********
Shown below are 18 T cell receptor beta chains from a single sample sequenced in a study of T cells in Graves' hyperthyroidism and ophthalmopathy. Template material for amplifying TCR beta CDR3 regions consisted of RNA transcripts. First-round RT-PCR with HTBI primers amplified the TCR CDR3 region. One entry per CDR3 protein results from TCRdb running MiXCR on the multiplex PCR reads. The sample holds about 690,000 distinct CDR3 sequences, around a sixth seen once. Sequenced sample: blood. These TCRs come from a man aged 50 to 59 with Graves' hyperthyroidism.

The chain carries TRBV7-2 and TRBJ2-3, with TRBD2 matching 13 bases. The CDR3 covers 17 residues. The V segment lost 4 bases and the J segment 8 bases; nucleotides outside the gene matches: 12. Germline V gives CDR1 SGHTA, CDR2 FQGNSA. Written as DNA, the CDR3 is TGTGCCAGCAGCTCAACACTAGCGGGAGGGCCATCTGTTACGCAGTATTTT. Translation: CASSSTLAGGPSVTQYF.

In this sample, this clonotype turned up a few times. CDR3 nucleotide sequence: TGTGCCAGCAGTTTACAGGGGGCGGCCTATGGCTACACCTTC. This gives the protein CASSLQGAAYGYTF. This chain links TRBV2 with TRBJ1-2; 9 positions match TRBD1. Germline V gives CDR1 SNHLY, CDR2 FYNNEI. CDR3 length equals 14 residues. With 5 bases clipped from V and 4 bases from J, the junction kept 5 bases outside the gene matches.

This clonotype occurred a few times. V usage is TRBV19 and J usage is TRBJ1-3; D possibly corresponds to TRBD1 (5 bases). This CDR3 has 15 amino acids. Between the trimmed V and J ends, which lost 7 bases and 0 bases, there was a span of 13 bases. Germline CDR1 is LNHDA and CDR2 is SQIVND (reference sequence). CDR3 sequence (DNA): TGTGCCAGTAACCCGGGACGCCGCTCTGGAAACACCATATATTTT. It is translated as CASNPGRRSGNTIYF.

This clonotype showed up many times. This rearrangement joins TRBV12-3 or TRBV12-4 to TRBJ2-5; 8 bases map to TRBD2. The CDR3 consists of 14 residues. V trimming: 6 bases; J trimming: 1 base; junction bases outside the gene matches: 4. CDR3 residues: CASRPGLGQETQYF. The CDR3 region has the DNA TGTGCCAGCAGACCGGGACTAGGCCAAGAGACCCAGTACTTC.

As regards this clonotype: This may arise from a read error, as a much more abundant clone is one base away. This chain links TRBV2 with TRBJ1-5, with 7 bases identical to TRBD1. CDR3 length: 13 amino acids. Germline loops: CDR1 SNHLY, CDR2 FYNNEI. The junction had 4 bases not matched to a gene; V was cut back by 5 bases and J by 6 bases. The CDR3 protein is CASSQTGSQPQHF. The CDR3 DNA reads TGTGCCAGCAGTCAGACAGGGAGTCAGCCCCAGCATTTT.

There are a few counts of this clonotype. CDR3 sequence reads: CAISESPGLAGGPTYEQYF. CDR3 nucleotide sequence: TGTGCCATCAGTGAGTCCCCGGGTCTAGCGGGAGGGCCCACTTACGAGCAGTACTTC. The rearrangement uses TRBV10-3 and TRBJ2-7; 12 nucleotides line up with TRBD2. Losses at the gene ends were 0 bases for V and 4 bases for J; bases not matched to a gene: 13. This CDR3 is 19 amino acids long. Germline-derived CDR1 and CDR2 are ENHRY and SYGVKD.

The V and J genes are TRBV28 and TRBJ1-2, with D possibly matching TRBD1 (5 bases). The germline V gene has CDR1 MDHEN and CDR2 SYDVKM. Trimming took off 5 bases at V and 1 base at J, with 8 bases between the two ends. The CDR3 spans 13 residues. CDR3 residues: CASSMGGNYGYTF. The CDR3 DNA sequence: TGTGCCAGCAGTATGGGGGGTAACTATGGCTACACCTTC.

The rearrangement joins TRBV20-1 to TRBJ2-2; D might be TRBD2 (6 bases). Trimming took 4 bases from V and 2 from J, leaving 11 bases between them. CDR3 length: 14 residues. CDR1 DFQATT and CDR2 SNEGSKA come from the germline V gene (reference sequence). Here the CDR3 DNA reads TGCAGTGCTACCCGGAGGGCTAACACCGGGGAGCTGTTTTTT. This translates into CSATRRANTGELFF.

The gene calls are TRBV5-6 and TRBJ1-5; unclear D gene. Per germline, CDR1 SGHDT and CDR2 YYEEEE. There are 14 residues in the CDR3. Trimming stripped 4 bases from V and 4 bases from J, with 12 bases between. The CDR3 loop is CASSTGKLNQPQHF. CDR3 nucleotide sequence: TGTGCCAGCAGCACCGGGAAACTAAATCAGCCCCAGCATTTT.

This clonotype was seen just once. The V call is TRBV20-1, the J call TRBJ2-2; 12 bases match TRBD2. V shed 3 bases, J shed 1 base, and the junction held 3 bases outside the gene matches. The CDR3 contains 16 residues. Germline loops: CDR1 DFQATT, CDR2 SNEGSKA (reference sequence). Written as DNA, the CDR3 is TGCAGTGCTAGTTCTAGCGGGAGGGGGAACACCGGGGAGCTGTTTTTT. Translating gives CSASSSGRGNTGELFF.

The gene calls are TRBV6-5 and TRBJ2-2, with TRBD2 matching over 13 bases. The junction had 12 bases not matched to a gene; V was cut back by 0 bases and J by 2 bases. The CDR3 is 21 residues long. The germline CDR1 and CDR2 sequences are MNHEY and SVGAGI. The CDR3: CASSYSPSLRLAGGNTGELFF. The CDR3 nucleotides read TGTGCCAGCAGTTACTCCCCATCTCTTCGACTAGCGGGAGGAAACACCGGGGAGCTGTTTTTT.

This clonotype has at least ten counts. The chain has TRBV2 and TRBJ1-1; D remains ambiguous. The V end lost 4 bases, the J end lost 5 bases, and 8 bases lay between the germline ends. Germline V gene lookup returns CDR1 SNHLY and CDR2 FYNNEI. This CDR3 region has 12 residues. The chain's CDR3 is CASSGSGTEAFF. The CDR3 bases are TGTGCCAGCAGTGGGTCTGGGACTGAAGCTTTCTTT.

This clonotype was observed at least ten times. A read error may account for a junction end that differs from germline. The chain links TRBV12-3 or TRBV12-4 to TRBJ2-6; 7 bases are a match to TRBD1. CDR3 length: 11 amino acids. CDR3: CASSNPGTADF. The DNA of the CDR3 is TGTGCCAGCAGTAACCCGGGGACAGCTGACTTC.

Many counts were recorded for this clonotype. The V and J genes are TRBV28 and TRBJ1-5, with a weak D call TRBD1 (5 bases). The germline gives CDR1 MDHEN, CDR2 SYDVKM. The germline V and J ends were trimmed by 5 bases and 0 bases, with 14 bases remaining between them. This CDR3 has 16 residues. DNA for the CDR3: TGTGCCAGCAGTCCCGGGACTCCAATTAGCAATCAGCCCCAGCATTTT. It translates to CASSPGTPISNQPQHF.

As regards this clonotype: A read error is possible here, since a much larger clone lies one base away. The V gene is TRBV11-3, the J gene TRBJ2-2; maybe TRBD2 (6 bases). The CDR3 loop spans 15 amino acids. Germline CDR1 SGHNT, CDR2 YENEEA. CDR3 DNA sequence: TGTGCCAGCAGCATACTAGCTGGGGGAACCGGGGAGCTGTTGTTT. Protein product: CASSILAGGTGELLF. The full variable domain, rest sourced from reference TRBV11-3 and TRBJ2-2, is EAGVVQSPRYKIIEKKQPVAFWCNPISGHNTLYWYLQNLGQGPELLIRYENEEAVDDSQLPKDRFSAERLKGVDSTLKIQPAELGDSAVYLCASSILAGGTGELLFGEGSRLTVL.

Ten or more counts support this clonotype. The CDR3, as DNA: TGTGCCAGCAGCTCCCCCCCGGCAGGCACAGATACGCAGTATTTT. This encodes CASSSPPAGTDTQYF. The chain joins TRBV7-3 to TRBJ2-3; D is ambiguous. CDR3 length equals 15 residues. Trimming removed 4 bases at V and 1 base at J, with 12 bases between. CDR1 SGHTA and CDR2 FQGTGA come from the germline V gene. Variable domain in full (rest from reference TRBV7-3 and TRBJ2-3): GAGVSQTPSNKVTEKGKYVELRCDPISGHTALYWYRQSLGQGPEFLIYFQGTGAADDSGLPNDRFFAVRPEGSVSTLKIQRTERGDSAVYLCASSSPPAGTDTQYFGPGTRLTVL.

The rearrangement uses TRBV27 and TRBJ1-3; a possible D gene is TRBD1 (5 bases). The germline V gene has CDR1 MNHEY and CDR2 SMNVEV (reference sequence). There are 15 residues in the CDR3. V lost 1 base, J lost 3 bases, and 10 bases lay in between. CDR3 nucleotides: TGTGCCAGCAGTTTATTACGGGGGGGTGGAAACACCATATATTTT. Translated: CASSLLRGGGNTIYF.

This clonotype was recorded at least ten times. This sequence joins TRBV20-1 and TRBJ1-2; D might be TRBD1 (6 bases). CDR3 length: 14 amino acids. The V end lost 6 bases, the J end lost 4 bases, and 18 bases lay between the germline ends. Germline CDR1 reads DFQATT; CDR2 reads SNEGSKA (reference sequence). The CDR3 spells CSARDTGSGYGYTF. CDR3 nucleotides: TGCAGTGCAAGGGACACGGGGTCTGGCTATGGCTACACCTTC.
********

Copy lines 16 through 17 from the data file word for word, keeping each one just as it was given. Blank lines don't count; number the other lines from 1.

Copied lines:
As regards this clonotype: A read error is possible here, since a much larger clone lies one base away. The V gene is TRBV11-3, the J gene TRBJ2-2; maybe TRBD2 (6 bases). The CDR3 loop spans 15 amino acids. Germline CDR1 SGHNT, CDR2 YENEEA. CDR3 DNA sequence: TGTGCCAGCAGCATACTAGCTGGGGGAACCGGGGAGCTGTTGTTT. Protein product: CASSILAGGTGELLF. The full variable domain, rest sourced from reference TRBV11-3 and TRBJ2-2, is EAGVVQSPRYKIIEKKQPVAFWCNPISGHNTLYWYLQNLGQGPELLIRYENEEAVDDSQLPKDRFSAERLKGVDSTLKIQPAELGDSAVYLCASSILAGGTGELLFGEGSRLTVL.

Ten or more counts support this clonotype. The CDR3, as DNA: TGTGCCAGCAGCTCCCCCCCGGCAGGCACAGATACGCAGTATTTT. This encodes CASSSPPAGTDTQYF. The chain joins TRBV7-3 to TRBJ2-3; D is ambiguous. CDR3 length equals 15 residues. Trimming removed 4 bases at V and 1 base at J, with 12 bases between. CDR1 SGHTA and CDR2 FQGTGA come from the germline V gene. Variable domain in full (rest from reference TRBV7-3 and TRBJ2-3): GAGVSQTPSNKVTEKGKYVELRCDPISGHTALYWYRQSLGQGPEFLIYFQGTGAADDSGLPNDRFFAVRPEGSVSTLKIQRTERGDSAVYLCASSSPPAGTDTQYFGPGTRLTVL.